Animal Legal Defense Fund Lawsuit Takes Wisconsin to Court for Violating First Amendment
Natalia Lima, 201-679-7088, firstname.lastname@example.org
MADISON, Wis. – Today the Animal Legal Defense Fund filed a lawsuit in federal court aiming to strike down a recently amended Wisconsin statute which bans photographing, videotaping, approaching or even “maintaining a visual or physical proximity” to a hunter. The organization argues the law unconstitutionally restricts free speech and violates the First Amendment.
Today’s lawsuit claims the law’s restrictions violate the First Amendment – the same constitutional rights two federal judges ruled had been violated by Idaho’s and Utah’s Ag-Gag statutes. Just like these Ag-Gag laws, the Wisconsin statute at issue in today’s lawsuit is unconstitutional for suppressing speech critical of animal exploitation.
“The First Amendment guarantees journalists and activists the right to record and distribute truthful information on important public issues, including the inhumane treatment of wildlife at the hands of hunters,” says Animal Legal Defense Fund Executive Director Stephen Wells. “This statute tramples those rights to protect those who would prefer to prey on animals in secrecy.”
The Animal Legal Defense Fund argues the statute’s purpose and effect is to suppress critics of hunting. In addition to criminal penalties, the law subjects violators to civil lawsuits brought by the hunters and trappers themselves.
The three plaintiffs in the lawsuit, represented by attorneys from the Animal Legal Defense Fund and a Milwaukee-based law firm, are Wisconsin residents who, as a documentarian, journalist and activist, rely on the types of monitoring the expanded statute now prohibits. The plaintiffs say hunters in the state have already been emboldened by the amended statute, leading to more frequent and aggressive confrontations.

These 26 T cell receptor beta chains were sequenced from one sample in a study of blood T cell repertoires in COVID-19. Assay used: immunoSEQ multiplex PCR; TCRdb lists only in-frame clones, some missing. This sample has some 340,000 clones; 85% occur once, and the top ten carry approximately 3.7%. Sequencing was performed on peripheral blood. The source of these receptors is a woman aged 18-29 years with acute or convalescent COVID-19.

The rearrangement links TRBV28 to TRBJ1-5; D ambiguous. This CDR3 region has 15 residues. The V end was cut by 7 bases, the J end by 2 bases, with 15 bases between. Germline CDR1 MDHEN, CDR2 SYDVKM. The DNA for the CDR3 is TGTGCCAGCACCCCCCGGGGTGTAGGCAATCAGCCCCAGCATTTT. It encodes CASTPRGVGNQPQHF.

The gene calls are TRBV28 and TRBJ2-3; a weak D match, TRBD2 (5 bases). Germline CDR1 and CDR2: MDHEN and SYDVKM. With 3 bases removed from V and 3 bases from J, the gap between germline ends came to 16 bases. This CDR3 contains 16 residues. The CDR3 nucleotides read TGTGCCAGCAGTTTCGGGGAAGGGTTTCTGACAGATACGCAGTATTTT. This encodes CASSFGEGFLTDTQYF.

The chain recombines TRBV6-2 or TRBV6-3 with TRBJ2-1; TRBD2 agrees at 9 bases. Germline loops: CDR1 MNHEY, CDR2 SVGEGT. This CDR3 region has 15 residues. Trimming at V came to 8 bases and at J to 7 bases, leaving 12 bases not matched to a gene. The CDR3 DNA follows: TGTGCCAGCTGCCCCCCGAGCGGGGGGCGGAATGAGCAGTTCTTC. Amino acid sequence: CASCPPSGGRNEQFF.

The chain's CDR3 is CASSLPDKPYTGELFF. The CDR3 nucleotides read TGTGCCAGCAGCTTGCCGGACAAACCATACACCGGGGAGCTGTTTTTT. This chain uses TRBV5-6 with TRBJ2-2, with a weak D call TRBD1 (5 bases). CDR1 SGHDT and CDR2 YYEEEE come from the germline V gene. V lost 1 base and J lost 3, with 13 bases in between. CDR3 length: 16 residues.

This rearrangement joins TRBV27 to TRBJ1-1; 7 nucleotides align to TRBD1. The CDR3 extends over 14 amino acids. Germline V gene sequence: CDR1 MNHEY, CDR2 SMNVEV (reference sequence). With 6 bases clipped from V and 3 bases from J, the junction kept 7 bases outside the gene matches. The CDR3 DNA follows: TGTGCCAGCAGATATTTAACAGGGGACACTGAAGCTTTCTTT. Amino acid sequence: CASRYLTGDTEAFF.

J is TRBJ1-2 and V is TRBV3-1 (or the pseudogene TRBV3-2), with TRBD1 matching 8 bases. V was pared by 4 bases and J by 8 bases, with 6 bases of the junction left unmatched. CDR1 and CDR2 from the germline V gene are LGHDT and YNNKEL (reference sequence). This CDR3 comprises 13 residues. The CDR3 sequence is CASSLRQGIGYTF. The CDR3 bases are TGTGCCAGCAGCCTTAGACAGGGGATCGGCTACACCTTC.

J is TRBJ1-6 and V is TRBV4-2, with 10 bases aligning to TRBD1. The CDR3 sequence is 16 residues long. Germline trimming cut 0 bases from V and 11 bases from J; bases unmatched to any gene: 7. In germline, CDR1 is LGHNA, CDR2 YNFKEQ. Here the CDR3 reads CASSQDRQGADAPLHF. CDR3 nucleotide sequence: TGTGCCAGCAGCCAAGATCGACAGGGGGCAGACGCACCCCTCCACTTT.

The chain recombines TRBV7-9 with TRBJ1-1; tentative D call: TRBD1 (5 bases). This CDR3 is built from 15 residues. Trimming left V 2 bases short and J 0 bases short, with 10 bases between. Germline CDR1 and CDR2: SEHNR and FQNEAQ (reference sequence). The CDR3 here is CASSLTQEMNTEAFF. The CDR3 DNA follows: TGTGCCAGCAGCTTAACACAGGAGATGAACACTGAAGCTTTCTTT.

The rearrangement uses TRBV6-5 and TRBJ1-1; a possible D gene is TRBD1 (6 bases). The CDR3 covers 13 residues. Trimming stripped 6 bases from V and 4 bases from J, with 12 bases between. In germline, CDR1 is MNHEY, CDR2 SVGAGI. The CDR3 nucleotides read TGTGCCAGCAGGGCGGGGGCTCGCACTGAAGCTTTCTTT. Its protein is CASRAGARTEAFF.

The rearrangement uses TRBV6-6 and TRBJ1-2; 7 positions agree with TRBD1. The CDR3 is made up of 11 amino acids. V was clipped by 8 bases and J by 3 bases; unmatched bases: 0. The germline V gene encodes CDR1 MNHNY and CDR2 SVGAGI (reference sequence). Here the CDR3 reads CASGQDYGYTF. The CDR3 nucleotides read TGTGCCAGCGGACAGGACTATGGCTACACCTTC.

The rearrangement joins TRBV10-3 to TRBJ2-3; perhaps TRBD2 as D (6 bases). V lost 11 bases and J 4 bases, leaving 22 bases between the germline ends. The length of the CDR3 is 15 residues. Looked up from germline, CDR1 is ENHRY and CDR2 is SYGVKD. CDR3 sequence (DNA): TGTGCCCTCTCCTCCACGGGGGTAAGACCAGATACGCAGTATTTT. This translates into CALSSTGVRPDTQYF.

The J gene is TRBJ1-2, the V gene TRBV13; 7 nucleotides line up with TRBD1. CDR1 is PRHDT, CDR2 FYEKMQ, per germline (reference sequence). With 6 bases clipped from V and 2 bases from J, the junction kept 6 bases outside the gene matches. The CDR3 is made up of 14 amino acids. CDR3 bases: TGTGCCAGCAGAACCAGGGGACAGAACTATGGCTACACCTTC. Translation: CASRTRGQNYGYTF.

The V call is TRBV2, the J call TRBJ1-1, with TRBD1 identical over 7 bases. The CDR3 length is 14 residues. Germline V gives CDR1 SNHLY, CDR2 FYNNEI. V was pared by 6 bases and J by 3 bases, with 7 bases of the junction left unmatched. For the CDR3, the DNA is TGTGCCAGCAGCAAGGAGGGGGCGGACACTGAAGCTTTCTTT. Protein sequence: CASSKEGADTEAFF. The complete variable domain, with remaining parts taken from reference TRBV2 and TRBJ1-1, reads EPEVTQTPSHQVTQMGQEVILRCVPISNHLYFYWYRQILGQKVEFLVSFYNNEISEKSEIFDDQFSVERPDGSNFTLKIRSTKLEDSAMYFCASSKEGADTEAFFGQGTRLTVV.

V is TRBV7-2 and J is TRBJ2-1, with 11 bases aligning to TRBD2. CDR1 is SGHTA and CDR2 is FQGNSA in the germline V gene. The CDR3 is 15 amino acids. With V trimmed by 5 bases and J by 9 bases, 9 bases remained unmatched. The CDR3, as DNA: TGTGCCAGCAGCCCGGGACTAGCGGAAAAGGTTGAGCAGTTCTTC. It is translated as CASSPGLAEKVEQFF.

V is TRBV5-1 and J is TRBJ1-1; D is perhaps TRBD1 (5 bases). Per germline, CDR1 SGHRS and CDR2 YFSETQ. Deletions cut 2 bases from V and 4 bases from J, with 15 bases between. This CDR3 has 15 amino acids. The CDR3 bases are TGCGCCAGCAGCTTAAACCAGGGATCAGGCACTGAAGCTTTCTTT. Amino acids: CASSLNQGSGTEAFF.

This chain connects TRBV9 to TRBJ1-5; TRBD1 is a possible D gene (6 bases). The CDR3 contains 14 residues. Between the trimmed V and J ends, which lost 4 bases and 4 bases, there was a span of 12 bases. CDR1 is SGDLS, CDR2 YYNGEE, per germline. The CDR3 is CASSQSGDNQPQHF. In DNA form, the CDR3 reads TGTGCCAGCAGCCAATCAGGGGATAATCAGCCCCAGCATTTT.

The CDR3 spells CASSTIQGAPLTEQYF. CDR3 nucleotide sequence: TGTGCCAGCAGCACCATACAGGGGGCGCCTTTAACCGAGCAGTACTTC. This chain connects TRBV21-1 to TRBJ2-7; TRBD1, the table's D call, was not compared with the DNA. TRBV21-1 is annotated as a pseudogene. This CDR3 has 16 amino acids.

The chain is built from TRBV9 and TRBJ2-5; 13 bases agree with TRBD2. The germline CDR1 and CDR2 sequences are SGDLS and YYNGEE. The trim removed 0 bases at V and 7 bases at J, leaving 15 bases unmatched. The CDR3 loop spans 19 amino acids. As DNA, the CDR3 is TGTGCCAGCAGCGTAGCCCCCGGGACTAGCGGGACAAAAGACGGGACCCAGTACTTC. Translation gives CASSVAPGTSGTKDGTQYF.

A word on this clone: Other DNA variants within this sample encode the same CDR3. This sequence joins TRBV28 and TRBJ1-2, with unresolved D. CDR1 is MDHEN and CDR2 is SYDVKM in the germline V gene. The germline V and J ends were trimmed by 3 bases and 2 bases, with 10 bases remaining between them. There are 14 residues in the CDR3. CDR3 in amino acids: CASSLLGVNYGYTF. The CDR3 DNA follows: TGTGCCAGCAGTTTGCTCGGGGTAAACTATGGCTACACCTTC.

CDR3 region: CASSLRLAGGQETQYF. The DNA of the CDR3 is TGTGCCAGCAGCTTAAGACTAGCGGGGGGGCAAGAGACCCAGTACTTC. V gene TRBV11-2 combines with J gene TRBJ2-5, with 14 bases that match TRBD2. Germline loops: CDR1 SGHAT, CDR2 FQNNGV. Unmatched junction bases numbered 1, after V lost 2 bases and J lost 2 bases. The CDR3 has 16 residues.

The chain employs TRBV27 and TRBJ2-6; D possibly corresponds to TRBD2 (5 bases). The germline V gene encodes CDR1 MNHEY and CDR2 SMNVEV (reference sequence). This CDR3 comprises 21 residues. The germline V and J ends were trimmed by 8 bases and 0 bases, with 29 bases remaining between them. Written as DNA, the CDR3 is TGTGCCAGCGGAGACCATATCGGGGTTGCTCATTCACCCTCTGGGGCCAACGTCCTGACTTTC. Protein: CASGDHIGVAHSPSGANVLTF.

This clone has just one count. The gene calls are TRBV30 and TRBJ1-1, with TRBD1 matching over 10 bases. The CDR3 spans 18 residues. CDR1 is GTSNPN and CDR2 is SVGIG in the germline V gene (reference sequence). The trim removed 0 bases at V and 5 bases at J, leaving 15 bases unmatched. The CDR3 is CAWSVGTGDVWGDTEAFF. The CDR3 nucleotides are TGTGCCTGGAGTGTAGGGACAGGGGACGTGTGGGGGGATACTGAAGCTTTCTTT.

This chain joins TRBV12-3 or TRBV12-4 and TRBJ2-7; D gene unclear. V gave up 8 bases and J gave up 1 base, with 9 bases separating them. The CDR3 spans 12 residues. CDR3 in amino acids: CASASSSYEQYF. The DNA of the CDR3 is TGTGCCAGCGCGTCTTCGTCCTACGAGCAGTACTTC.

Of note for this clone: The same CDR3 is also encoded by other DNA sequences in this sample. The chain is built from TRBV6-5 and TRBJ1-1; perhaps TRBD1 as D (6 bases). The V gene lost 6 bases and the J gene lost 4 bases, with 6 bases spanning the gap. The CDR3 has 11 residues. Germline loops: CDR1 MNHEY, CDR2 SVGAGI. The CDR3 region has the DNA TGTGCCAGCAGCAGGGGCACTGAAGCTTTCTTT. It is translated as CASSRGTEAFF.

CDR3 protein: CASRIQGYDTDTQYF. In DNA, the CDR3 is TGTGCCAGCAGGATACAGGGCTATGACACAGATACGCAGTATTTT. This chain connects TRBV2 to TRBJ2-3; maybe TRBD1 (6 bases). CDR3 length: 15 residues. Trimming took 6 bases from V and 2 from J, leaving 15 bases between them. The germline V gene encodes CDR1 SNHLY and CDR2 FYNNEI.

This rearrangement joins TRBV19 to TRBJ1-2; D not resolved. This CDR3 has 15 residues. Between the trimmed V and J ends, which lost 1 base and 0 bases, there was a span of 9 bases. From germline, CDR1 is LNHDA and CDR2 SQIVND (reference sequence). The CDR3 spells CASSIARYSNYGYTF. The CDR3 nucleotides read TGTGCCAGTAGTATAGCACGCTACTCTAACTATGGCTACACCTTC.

Monitoring hunting activity provides vital information to the public, including evidence of trespassing on closed trails, use of illegal baits and traps and even illegal poaching of federally protected gray wolves. It also documents troubling conflicts between wolves and hunting dogs, especially dogs used by bear hunters. When hunters release dogs into wolf territory, high numbers of dog deaths result. In retaliation, wolves are sometimes killed by hunters. Yet none of these issues would be known if not for the monitoring efforts of the plaintiffs.
“Threatening citizens with criminal and civil liability for constitutionally protected conduct amounts to declaring open season on free speech,” says Wells.
One of the plaintiffs in the lawsuit, Joe Brown, is a filmmaker and educator based at Marquette University in Milwaukee. Brown’s current documentary work centers around a group called Wolf Patrol – a group of volunteers who work to monitor hunting in the United States. The Wisconsin law, with its prohibitions on filming and observing hunters, has directly impacted Brown’s work. More information about Brown’s upcoming film is at www.wolfpatrolfilm.com.